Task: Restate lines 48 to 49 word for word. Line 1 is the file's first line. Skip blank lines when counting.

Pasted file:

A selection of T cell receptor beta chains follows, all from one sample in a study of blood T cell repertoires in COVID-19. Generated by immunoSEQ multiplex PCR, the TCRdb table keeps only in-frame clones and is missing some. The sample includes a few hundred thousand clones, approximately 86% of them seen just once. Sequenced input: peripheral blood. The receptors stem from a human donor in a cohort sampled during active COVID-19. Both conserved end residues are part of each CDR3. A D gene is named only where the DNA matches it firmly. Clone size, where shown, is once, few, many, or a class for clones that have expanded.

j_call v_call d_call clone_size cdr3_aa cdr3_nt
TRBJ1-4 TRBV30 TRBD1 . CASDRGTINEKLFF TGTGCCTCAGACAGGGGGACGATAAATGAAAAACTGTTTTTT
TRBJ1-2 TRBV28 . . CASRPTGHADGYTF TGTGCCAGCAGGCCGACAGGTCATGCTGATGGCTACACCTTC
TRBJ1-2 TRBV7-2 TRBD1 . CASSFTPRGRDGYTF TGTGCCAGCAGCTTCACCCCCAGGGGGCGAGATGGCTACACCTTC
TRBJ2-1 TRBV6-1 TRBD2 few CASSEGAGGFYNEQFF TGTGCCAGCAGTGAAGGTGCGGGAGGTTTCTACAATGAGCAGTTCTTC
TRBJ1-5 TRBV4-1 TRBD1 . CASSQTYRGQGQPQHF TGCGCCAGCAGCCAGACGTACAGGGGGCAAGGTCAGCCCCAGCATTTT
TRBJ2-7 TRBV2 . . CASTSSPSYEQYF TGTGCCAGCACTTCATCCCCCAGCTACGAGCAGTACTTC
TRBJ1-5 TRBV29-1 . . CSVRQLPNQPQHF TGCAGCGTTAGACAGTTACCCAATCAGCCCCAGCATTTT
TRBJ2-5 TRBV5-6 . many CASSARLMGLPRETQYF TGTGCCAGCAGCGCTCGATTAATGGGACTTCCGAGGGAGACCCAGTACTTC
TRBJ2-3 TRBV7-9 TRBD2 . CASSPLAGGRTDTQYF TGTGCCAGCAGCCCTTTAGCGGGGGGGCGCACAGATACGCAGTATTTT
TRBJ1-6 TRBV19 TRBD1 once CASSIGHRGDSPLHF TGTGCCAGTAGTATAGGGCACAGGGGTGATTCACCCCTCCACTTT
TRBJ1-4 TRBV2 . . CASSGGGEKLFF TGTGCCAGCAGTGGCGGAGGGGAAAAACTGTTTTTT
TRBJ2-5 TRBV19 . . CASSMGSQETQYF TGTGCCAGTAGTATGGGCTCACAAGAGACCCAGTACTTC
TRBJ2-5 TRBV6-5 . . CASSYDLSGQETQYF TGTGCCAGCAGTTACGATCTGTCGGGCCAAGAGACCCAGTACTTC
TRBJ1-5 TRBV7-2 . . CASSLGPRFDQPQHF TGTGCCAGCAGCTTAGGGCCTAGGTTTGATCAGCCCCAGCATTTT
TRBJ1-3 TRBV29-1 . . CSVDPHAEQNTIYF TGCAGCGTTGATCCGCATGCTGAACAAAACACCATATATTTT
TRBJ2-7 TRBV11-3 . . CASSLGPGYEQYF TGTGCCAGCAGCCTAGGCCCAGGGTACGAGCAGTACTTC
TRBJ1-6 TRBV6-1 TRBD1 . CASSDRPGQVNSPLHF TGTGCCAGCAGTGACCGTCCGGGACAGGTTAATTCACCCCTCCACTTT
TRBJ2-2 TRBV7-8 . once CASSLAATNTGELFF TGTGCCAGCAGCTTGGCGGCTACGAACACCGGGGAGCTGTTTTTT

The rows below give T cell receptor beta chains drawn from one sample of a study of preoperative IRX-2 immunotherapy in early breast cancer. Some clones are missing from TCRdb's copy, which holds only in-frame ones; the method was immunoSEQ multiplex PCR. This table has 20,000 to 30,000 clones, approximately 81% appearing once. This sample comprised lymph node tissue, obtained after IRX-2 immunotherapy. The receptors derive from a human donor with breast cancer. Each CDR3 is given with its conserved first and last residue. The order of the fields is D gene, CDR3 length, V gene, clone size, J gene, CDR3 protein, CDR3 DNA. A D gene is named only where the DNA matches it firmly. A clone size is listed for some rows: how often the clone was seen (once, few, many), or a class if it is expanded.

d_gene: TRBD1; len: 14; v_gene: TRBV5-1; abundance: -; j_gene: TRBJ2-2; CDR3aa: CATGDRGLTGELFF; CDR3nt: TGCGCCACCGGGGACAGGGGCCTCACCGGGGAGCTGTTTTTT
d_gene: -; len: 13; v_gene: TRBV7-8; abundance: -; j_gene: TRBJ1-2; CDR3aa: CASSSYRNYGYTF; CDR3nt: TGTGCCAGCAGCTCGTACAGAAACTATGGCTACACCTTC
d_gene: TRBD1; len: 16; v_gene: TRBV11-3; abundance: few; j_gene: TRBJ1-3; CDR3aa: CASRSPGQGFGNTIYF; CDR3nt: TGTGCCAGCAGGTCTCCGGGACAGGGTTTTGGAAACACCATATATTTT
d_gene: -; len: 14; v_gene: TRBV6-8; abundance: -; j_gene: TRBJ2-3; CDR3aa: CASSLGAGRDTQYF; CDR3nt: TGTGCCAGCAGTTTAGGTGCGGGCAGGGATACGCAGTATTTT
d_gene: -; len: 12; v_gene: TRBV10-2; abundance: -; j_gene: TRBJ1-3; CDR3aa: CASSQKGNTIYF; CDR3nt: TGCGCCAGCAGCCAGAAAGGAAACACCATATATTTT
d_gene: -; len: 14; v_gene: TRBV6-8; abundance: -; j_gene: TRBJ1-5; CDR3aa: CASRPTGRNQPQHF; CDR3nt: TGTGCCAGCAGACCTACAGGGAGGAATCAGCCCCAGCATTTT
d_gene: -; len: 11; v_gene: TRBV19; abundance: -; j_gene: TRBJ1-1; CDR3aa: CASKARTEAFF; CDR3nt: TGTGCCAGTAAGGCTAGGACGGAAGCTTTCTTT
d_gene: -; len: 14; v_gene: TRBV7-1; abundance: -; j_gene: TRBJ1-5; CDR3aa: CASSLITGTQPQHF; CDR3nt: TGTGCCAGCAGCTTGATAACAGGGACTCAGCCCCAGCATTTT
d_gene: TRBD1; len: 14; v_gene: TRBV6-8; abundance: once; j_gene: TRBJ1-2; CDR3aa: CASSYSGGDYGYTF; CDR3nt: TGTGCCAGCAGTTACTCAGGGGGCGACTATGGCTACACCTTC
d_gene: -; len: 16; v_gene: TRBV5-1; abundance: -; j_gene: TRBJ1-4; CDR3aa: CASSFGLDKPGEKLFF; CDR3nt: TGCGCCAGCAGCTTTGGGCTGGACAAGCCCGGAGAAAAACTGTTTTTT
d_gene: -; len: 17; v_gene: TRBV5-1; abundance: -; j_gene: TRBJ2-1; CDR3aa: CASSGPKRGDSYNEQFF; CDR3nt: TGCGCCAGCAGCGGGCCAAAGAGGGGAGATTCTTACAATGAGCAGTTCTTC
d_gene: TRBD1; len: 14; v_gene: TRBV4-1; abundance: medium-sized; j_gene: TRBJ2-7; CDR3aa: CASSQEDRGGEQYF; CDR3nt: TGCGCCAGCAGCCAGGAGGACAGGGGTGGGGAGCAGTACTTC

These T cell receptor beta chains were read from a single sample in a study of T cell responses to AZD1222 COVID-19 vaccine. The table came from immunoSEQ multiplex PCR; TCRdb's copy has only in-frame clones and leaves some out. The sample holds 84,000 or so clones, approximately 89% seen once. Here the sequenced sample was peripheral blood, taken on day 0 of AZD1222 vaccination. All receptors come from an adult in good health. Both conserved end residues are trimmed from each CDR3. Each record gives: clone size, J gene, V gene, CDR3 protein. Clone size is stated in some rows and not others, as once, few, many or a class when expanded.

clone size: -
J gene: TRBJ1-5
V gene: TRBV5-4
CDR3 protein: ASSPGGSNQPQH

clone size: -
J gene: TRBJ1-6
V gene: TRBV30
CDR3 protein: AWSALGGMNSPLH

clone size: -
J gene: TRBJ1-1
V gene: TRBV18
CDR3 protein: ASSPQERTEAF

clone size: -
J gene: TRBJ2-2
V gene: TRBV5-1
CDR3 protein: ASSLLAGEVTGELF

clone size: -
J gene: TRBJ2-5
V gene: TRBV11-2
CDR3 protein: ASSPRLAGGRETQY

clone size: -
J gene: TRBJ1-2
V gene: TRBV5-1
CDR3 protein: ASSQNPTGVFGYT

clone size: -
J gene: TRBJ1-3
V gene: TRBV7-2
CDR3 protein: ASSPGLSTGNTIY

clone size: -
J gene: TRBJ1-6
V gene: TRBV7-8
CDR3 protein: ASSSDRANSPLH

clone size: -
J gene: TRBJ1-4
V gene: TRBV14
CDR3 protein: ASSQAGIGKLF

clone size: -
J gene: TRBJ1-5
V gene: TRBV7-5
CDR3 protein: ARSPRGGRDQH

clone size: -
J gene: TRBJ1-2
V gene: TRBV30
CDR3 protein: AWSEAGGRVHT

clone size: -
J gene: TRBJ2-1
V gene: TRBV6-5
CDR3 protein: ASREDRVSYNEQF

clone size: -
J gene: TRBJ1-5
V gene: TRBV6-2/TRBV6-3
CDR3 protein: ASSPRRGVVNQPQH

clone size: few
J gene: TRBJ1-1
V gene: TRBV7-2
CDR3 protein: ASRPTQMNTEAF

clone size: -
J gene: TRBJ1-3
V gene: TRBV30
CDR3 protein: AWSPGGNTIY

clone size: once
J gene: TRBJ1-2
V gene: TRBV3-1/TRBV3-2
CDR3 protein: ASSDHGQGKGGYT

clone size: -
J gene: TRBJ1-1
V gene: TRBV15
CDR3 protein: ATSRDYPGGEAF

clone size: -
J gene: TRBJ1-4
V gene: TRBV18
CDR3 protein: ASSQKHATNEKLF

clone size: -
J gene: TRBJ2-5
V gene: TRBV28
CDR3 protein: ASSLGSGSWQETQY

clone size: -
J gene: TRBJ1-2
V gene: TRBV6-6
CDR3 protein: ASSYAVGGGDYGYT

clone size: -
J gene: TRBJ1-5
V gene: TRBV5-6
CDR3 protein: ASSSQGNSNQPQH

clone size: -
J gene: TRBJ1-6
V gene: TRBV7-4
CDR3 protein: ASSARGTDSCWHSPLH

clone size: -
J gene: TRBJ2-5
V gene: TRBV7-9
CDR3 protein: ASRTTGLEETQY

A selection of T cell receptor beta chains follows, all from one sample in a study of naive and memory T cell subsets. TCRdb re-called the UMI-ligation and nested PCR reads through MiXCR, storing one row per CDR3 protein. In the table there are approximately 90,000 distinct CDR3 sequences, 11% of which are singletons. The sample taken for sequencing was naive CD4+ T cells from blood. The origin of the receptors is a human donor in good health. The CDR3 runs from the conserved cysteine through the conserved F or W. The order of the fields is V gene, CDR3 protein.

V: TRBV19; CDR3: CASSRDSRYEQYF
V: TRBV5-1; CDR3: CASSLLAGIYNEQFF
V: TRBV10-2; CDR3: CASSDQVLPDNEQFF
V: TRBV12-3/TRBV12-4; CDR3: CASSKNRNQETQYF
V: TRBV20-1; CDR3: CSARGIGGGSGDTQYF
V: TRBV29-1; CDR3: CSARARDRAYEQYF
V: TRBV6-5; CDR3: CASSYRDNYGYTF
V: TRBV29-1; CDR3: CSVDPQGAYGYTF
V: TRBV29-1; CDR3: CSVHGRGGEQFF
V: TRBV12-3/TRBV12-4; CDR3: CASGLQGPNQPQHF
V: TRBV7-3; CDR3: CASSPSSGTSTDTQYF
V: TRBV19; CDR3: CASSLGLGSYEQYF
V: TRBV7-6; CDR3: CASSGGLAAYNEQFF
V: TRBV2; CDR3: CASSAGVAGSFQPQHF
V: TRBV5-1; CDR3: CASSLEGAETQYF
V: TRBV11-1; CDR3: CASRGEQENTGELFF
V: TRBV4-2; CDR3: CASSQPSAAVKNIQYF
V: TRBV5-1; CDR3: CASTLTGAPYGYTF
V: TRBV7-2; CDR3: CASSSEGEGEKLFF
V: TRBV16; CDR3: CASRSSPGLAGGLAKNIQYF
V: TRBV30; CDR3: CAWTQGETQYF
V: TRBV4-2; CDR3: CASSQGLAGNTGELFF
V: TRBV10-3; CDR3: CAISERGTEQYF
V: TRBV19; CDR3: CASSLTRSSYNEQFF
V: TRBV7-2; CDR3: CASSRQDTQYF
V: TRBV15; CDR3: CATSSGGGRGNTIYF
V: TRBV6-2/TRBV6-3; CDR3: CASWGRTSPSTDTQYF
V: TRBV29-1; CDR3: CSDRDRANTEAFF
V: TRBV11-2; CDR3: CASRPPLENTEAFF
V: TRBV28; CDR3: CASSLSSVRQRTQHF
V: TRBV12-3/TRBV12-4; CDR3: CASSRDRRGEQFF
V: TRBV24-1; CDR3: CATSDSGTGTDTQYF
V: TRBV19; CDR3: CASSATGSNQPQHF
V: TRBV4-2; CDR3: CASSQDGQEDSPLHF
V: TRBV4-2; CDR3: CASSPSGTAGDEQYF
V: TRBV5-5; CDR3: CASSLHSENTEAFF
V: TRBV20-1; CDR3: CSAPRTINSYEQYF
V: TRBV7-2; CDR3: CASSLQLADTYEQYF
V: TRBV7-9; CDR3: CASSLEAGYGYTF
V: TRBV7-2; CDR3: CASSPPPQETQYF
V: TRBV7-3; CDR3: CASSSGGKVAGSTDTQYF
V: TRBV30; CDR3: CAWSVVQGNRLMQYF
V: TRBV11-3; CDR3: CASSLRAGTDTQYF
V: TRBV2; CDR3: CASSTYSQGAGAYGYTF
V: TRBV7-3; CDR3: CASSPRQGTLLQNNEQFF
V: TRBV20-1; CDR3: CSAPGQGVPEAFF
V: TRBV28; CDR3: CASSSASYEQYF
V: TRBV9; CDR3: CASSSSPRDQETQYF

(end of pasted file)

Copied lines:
J gene: TRBJ2-2
V gene: TRBV5-1